Wyck wants to improve their quality of life to keep the ladies happy, healthy, and safe from their oppressors—hawks, raccoons, dogs, and of course, the weather. They have a great spot picked out to relocate the run, but there’s just one problem: it’s full of half-buried rocks.

This is where you come in. The historic property has organized an event—well, two actually—to help move rocks, dig, rake and perform other impressive feats of physical labor in preparation for the hens’ new home. The Save Wyck’s Chicks Rock-Moving Party will happen this Thursday, Nov. 17 (10 a.m. to 2 p.m.) and Saturday, Nov. 19 (9 a.m. to 4 p.m.). A delicious lunch of chili and soup will be provided to volunteers, as well as hot drinks and sweet treats! You’ll also have an opportunity to explore the Wyck farm, take a sniff or two at the historical rose garden, and tour the 300-year-old Philadelphia house. But you’ll have to bring your own work gloves!

RSVP to emorrow@wyck.org to let them know which day you’ll be coming (so they can be sure to make enough chili!). 

Save Wyck’s Chicks Rock-Moving Party
Thursday, November 17, 10 a.m.-2 p.m.
Saturday, November 19, 9 a.m.-4 p.m. 

- Anna Louise Neiger

Fair Farm: Rally for farmers' rights TODAY in Philly

photo by foodandwaterwatch.orgStand up for farmers’ rights today in Philadelphia! Join Food and Water Watch, and other fair food organizations like Slow Food Philly, Farm To City, and Fresh Buy Local, to fight for Fair Farm Rules to be implemented in Pennsylvania.

The Fair Farm Rules of 2008 (or the Grain Inspection, Packers and Stockyards Administration Rules) address contract fairness in the livestock and poultry industries. The rules were intended to make it easier for farmers to compete with corporate agribusiness, so that fresh, sustainable food could be more accessible to the public. Although adopted in 2008, the industry has become more consolidated and the intervention by giant poultry and livestock operations has successfully stopped these rules from being enforced. 

Now, with Farm Bill 2012 on the horizon, the 2008 Fair Farm Rules need to be widely enforced on a government level to provide the greatest benefit to small-scale producers. Other cities, like Allentown, Pa. and Grand Rapids and Kalamazoo in Michigan are holding similar rallies, to encourage the rules’ enforcement.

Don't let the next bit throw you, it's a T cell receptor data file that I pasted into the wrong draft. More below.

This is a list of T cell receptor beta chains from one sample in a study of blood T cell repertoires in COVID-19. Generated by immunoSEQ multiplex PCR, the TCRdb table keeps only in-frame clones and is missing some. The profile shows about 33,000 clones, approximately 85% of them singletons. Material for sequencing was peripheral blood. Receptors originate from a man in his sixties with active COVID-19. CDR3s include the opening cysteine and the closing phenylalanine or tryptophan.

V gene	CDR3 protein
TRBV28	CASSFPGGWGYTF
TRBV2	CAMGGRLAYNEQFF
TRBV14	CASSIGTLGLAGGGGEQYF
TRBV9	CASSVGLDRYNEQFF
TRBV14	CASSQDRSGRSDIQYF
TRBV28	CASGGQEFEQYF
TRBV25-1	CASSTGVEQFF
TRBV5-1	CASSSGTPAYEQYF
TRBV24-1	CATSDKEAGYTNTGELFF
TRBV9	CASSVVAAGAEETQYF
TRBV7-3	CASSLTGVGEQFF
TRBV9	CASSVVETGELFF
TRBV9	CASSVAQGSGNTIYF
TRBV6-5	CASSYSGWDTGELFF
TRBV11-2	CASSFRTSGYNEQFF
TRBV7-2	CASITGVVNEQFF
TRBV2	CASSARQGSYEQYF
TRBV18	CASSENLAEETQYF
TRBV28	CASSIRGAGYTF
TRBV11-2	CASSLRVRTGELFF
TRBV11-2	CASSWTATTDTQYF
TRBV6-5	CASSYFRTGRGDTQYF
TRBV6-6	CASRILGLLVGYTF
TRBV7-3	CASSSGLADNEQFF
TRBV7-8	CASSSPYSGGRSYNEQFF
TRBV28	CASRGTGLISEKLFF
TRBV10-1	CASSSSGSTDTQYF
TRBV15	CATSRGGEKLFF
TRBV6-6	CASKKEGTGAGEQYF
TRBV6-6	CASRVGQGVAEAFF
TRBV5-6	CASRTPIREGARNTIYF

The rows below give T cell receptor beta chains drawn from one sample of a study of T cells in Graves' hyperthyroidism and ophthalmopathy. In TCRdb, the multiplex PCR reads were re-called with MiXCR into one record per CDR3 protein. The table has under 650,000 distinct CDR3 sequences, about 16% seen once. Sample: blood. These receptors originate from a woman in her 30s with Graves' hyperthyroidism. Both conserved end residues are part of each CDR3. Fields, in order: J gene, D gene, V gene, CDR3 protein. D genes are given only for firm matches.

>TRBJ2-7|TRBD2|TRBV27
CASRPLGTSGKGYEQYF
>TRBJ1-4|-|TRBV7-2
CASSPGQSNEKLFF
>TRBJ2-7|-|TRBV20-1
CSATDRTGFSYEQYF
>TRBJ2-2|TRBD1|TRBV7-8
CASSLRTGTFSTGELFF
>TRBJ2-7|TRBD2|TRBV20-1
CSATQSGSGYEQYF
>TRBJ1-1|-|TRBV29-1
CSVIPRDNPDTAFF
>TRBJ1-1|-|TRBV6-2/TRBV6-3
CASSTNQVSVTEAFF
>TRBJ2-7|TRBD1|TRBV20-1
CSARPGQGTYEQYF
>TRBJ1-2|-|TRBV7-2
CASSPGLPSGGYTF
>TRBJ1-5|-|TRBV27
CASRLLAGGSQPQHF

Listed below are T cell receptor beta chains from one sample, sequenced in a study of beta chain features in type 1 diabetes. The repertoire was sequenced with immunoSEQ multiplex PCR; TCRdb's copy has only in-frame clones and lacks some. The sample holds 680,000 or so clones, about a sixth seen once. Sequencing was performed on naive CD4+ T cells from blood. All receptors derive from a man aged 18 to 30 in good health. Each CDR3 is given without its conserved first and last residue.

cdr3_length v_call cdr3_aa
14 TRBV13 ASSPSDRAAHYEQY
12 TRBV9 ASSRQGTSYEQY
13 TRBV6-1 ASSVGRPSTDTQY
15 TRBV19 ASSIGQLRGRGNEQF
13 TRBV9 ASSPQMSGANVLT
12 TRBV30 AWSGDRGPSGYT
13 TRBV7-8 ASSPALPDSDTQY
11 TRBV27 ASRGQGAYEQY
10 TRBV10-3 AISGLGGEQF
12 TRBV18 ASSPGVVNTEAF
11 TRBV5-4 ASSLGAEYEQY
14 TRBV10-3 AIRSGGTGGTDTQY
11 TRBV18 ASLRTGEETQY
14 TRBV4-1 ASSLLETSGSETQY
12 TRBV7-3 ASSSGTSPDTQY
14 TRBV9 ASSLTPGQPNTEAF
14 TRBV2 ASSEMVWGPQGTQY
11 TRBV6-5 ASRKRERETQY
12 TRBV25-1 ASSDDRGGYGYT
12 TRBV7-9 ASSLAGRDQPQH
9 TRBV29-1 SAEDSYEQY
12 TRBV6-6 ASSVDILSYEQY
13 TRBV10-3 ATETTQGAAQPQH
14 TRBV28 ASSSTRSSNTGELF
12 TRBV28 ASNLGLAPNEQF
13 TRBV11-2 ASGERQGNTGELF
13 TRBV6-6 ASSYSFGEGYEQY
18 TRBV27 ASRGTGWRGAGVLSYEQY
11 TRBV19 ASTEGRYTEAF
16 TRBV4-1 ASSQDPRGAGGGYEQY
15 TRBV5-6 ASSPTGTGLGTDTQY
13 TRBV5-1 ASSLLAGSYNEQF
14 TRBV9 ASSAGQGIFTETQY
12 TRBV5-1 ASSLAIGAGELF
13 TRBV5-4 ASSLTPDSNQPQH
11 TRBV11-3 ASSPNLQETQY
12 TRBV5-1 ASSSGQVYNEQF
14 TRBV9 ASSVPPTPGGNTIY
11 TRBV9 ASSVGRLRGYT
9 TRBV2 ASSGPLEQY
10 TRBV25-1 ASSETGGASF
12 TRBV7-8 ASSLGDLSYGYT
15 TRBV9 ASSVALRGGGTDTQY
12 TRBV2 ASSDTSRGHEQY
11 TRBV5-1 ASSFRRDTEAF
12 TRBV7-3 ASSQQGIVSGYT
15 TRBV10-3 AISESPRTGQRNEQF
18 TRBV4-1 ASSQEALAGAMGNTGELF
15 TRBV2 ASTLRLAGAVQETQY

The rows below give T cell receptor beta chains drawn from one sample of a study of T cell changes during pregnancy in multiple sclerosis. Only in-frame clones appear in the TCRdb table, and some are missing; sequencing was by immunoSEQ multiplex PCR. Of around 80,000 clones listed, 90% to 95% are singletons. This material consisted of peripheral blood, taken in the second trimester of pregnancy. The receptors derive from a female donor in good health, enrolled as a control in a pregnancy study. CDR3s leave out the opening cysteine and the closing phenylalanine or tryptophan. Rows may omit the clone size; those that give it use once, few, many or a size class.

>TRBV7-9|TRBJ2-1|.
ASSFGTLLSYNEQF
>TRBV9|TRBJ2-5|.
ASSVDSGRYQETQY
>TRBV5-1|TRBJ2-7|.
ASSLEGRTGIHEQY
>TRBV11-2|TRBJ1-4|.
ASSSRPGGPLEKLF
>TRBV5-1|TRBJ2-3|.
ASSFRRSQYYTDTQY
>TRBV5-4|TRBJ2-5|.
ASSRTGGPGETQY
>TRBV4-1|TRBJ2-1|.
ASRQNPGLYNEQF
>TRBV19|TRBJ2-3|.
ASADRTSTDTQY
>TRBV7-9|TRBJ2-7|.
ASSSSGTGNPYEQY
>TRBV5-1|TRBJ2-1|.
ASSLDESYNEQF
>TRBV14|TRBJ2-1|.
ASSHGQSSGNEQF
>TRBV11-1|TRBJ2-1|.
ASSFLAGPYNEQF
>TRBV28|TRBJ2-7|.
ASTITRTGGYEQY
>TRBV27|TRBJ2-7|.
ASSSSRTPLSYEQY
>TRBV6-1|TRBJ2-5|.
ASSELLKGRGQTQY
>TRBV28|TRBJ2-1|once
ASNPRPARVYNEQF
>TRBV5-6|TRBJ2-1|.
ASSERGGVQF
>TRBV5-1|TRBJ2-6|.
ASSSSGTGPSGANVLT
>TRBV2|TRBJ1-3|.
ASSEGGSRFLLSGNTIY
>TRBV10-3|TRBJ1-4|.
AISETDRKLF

While the Fair Farm Rules are intended for livestock and poultry farms, they have the potential to impact all agriculture, says Emily Heffling of Food and Water Watch.

“There is consolidation across the boards in agriculture. This [rally] could serve as a domino effect for other areas of agriculture, either positive or negative.”

Heffling hopes that the rally’s success is the first step toward contract fairness for local farms.  

Join Food and Water Watch to urge Senator Casey to stand up for Pennsylvania small farm rights. For more information visit foodandwaterwatch.org.

Fair Farm Rally, Thurs., Nov. 3, 1:30 p.m, 2000 Market St, Philadelphia, PA 19102

Farmer’s Delight: Nic Esposito, co-founder of Philly Rooted and developer of the Walnut Hill Community Farm, explains how the Collaborative helped make his farm a masterpiece

In my experience creating urban farms, the conflict I have most often faced is between the desire for high-end craftsmanship and the need to just get the project going. I’ll be the first to admit that the community organizer in me usually errs on the side of the latter. But with the Walnut Hill Community Farm, the Collaborative’s consulting helped Philly Rooted attain this elusive equilibrium.
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Put It In Your Pocket: How the garden at Southwest Philly’s Mitten cooperative house became the neighborhood-magnet Pocket Farm

"Kids will knock on our door and ask for collards for their grandmum,” says Emily Wren, one of six members of Mitten, a cooperative house of twentysomething coeds that runs an urban farming venture in Southwest Philadelphia known as Pocket Farm. What began three years ago as a household garden to grow food for Mitten and a neighboring house has quite literally blossomed into a community effort. When neighbors began noticing the vibrant colors and scents of fresh veggies, requests for produce and farming education began pouring in.

The garden needed to grow, and fast.

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So You Want to Be a Farmer? It's hard work - but it's also easier than you think.

At the most fundamental level, food is inseparable from farmers. The richness of our seemingly boundless land beckoned settlers across the continent to build the homesteads, farms and ranches that became the cradle of the first American Dream, literally feeding the growth of a young nation. In 1935, the number of farms in America peaked at 6.8 million, just as the population topped 127 million citizens.

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Meadow Run Farm

 

The strongest prosthelytizing tool in a food sustainability advocate’s bag-o’-tricks might just be a farm fresh egg. Crack that thing open into a hot skillet and watch onlookers gasp in awe at a yolk the color of a perfect Florida orange.